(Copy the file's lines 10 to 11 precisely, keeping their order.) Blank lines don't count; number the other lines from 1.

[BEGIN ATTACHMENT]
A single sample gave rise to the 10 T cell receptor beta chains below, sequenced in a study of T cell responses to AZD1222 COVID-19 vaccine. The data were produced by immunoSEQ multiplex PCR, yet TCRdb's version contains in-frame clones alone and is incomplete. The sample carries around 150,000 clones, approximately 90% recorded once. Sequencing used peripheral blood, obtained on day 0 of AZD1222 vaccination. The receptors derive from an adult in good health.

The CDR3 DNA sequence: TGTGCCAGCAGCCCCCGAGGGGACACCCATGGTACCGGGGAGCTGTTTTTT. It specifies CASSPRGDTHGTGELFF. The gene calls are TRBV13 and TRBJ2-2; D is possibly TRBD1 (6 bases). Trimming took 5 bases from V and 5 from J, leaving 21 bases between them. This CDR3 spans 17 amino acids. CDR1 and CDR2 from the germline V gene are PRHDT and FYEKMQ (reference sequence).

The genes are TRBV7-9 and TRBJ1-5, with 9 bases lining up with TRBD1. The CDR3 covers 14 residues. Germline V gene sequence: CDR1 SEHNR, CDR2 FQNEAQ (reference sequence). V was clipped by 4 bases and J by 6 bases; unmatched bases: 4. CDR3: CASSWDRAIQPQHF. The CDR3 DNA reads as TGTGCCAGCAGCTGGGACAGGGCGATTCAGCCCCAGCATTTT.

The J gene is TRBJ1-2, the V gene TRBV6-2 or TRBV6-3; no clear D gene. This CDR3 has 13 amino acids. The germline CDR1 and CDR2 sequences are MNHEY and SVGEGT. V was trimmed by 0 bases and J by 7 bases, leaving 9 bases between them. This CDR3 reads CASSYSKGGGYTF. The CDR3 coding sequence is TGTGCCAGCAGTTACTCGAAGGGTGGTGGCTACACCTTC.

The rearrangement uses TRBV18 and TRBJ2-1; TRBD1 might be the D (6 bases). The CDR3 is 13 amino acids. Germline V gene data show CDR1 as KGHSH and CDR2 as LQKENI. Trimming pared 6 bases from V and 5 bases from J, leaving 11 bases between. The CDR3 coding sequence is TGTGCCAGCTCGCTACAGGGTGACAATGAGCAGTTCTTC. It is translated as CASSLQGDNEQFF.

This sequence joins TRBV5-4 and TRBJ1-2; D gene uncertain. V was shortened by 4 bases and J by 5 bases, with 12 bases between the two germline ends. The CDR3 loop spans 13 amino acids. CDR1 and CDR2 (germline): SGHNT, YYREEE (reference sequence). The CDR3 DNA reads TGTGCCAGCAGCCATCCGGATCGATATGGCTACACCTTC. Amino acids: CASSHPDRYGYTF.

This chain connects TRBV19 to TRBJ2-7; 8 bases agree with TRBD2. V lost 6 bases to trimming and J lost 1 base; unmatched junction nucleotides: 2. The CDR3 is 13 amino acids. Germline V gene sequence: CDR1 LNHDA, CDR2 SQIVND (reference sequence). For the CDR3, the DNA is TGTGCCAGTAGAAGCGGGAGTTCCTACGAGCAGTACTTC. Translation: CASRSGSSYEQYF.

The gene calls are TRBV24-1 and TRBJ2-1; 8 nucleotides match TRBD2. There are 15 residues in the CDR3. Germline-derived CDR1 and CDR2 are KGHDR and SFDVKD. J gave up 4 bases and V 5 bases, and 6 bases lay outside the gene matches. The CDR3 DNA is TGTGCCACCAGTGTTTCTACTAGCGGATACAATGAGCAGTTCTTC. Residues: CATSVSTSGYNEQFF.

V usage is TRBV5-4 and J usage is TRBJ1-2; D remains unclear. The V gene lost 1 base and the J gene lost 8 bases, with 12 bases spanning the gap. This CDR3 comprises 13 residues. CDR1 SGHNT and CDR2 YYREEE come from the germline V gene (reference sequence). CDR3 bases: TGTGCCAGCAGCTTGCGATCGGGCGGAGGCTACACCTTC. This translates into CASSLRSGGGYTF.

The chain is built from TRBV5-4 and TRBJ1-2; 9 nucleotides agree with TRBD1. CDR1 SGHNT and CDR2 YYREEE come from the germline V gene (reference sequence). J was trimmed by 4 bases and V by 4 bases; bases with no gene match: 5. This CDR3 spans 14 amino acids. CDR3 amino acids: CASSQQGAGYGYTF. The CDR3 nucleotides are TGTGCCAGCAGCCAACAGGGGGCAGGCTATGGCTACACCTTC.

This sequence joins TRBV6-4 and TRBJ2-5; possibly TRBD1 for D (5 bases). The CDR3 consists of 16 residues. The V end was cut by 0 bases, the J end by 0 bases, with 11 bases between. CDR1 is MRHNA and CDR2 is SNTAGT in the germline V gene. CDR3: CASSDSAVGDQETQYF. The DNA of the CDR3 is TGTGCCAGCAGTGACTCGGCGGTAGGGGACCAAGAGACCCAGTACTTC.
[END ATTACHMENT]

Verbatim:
The chain is built from TRBV5-4 and TRBJ1-2; 9 nucleotides agree with TRBD1. CDR1 SGHNT and CDR2 YYREEE come from the germline V gene (reference sequence). J was trimmed by 4 bases and V by 4 bases; bases with no gene match: 5. This CDR3 spans 14 amino acids. CDR3 amino acids: CASSQQGAGYGYTF. The CDR3 nucleotides are TGTGCCAGCAGCCAACAGGGGGCAGGCTATGGCTACACCTTC.

This sequence joins TRBV6-4 and TRBJ2-5; possibly TRBD1 for D (5 bases). The CDR3 consists of 16 residues. The V end was cut by 0 bases, the J end by 0 bases, with 11 bases between. CDR1 is MRHNA and CDR2 is SNTAGT in the germline V gene. CDR3: CASSDSAVGDQETQYF. The DNA of the CDR3 is TGTGCCAGCAGTGACTCGGCGGTAGGGGACCAAGAGACCCAGTACTTC.